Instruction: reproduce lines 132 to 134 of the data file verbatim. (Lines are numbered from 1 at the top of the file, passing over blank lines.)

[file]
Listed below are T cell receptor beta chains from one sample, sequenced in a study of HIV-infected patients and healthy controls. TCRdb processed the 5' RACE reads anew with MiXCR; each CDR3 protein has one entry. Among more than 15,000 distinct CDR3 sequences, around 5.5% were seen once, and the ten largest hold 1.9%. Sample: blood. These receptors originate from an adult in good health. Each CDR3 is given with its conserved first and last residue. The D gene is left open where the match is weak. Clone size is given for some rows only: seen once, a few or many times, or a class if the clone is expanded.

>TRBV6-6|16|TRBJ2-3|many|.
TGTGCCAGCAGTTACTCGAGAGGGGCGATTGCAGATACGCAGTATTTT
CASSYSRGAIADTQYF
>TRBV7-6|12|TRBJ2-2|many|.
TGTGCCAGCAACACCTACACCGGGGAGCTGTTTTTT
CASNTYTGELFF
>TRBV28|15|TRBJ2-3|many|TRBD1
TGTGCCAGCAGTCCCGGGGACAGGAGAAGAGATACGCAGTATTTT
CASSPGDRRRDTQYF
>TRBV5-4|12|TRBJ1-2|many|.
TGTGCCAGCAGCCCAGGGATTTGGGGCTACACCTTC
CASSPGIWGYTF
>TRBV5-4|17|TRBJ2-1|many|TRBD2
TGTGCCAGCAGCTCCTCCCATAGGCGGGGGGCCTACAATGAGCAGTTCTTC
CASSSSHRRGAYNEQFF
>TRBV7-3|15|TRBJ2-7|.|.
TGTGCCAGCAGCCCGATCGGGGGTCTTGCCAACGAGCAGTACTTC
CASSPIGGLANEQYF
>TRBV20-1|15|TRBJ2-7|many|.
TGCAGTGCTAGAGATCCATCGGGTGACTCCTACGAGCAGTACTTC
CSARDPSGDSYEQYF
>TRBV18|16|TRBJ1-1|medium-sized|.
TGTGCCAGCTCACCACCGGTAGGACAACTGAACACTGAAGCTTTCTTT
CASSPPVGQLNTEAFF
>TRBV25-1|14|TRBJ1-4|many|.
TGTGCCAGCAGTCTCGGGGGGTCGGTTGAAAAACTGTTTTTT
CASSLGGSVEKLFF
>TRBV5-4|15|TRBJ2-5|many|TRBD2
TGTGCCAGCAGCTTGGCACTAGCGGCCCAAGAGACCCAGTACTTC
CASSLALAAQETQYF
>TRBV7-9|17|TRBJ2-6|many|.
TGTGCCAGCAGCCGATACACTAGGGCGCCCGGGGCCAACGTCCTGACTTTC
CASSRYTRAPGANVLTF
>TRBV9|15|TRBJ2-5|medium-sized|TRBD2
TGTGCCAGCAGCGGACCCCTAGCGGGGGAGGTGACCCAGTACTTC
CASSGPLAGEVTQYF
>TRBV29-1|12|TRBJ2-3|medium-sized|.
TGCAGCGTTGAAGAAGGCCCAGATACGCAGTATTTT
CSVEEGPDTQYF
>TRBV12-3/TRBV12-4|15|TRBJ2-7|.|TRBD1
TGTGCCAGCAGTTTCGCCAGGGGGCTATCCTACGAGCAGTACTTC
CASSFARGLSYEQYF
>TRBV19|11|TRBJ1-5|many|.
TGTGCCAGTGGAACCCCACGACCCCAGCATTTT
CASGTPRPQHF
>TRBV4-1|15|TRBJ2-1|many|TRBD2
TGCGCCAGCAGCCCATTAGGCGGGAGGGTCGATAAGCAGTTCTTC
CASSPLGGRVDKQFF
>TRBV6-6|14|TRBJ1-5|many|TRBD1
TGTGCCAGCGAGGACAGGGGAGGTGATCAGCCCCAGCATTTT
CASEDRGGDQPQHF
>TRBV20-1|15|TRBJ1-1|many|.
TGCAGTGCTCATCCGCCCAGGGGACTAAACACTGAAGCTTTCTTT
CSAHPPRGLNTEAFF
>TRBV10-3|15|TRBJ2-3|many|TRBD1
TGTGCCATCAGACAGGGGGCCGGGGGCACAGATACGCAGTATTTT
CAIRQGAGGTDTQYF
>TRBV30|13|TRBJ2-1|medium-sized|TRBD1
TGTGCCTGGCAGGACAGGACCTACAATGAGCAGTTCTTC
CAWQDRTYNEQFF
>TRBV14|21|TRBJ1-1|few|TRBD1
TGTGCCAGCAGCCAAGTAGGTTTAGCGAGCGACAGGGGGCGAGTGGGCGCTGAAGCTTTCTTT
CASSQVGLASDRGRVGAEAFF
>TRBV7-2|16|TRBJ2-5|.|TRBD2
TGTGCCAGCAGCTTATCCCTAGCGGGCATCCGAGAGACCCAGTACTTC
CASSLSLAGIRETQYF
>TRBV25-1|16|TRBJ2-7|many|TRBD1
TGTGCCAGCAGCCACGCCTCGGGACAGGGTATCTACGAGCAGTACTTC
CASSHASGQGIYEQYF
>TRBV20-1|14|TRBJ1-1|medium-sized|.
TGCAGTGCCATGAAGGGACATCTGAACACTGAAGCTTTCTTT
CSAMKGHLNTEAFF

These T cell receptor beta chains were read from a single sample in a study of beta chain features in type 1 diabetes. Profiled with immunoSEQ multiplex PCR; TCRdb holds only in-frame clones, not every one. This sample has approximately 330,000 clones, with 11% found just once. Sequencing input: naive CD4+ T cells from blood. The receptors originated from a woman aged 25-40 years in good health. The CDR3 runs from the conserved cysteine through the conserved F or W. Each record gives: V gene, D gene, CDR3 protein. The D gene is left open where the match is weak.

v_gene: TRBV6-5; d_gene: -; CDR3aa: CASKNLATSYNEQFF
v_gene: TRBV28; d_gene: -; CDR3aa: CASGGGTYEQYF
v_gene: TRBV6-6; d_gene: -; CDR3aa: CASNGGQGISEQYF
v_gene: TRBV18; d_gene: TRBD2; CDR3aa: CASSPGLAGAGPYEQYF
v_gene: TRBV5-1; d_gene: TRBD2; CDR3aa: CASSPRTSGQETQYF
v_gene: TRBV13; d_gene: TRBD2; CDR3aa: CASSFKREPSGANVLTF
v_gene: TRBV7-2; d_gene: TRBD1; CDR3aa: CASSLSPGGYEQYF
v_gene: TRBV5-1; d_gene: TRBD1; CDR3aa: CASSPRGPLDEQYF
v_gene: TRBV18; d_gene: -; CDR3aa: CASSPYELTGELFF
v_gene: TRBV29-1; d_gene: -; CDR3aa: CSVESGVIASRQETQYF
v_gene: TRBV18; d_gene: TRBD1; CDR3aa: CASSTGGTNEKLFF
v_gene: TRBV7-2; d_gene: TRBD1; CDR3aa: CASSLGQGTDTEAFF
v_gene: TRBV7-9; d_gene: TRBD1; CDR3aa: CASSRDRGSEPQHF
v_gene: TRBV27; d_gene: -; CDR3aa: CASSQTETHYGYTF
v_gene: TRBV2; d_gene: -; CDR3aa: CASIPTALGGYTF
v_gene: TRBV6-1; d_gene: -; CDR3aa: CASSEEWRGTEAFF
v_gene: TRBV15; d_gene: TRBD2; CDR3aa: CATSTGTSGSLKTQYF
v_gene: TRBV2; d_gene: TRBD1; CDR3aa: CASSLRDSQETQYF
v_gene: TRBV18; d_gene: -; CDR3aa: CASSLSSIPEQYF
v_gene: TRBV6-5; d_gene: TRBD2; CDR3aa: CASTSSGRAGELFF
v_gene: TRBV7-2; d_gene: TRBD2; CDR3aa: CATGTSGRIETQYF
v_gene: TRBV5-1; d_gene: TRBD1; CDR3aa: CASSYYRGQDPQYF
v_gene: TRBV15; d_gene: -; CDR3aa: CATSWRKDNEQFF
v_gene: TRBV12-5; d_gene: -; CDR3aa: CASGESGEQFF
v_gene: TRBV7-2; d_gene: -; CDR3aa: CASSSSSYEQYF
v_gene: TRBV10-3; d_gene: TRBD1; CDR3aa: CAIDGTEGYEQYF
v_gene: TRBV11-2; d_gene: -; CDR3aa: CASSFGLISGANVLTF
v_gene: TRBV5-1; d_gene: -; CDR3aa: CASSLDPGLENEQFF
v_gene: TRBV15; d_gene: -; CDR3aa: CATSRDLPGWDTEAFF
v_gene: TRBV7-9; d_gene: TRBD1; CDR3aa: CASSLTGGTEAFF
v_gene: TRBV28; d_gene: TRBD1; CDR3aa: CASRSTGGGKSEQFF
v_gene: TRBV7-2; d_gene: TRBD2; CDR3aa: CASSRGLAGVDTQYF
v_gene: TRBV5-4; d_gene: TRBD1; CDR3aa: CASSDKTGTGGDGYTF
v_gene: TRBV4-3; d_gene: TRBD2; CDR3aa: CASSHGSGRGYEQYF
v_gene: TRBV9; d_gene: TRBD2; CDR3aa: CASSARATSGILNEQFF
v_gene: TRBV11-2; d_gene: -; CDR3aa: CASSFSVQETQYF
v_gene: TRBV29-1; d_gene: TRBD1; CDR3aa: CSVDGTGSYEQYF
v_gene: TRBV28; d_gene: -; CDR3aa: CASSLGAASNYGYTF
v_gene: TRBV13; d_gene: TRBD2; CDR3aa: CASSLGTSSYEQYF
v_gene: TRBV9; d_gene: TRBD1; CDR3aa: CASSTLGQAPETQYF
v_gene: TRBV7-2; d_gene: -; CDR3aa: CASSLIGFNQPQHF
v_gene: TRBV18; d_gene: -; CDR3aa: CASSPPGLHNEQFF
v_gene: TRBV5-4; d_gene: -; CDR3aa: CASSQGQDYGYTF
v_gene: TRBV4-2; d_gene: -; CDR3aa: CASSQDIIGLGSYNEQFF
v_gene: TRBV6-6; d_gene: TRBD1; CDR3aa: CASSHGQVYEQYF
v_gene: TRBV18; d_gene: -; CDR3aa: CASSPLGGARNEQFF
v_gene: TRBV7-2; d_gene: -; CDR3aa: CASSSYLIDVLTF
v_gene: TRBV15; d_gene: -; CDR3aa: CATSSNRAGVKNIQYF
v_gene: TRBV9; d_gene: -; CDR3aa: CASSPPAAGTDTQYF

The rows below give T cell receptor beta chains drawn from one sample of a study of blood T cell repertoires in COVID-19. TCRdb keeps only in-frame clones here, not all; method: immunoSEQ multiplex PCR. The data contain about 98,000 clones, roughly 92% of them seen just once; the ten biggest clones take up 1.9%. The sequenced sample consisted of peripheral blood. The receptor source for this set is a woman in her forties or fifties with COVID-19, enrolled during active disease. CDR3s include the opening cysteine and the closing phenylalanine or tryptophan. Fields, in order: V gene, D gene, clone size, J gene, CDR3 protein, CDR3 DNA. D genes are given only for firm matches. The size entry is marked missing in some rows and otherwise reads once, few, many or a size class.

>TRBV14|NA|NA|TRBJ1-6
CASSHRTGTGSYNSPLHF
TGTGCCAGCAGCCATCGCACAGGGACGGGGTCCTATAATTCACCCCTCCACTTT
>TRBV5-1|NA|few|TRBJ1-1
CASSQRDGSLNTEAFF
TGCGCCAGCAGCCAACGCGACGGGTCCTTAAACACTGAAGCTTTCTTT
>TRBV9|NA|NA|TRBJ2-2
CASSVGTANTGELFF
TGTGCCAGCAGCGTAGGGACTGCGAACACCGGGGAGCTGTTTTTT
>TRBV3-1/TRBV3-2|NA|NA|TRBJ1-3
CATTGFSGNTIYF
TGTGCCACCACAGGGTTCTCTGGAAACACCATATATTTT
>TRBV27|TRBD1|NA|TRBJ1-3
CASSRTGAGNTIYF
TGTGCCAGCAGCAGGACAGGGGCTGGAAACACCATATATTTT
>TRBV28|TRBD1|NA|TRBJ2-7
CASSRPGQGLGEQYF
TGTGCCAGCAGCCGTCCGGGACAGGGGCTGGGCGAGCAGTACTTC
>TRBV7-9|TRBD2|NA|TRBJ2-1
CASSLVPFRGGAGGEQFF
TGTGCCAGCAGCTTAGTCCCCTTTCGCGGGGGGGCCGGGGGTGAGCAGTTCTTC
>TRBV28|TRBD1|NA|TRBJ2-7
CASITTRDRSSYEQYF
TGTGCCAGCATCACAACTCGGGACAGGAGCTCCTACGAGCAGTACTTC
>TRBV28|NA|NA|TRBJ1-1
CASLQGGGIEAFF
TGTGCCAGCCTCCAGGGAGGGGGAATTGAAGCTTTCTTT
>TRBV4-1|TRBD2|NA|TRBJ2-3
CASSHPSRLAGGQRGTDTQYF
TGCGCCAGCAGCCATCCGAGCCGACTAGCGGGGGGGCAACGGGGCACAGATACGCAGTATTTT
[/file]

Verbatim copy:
CASSVGTANTGELFF
TGTGCCAGCAGCGTAGGGACTGCGAACACCGGGGAGCTGTTTTTT
>TRBV3-1/TRBV3-2|NA|NA|TRBJ1-3